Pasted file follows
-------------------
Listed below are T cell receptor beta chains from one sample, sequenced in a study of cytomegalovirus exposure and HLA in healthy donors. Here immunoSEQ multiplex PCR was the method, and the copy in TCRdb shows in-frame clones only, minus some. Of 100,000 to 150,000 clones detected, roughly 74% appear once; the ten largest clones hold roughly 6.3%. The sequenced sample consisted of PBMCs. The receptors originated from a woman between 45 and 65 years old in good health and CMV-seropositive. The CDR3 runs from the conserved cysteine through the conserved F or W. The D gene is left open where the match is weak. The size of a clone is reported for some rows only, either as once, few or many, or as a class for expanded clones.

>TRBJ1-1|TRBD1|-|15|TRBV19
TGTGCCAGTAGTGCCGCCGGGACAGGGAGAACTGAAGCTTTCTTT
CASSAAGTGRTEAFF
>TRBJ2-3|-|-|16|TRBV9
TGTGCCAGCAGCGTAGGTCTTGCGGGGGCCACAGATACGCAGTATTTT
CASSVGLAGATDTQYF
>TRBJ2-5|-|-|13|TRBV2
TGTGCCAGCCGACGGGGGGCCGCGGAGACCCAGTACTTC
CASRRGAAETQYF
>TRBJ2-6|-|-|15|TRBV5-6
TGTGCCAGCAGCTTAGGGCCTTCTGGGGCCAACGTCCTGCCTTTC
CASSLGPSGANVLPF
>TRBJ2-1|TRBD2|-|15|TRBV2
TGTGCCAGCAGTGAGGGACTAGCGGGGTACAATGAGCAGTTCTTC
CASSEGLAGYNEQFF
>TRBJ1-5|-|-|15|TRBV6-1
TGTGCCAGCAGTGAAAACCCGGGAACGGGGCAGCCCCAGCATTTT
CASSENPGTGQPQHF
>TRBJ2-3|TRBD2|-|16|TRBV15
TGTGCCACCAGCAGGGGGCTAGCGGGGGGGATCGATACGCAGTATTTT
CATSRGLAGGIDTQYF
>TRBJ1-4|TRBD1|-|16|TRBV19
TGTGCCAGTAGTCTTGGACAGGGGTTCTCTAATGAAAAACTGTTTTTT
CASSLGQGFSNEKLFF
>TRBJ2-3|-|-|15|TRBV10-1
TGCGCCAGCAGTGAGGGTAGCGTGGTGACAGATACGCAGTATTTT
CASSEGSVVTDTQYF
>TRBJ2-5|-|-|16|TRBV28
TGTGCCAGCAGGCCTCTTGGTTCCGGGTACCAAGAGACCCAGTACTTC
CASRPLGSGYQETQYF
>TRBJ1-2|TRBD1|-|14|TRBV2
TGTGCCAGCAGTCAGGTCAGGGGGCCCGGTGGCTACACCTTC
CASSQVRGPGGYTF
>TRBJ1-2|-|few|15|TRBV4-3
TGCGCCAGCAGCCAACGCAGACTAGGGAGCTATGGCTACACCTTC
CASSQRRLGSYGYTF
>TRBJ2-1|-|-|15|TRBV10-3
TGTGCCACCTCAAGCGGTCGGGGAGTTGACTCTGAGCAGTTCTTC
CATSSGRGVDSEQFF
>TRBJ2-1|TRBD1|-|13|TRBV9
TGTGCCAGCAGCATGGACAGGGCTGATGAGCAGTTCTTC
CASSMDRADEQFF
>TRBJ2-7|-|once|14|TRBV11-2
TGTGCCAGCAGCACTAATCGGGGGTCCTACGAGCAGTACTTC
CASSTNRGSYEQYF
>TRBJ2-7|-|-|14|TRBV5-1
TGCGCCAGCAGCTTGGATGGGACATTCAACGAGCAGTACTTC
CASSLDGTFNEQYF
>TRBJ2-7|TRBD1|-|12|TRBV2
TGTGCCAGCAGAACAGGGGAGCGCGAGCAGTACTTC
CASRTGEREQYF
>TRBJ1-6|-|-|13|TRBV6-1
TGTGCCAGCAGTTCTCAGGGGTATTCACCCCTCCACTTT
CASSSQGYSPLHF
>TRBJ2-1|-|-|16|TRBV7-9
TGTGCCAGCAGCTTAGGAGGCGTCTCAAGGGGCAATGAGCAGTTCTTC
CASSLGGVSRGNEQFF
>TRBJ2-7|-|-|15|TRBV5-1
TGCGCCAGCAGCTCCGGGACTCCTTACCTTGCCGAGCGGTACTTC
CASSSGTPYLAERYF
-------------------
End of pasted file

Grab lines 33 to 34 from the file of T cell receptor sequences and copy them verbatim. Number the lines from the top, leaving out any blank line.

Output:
TGTGCCAGCAGTCAGGTCAGGGGGCCCGGTGGCTACACCTTC
CASSQVRGPGGYTF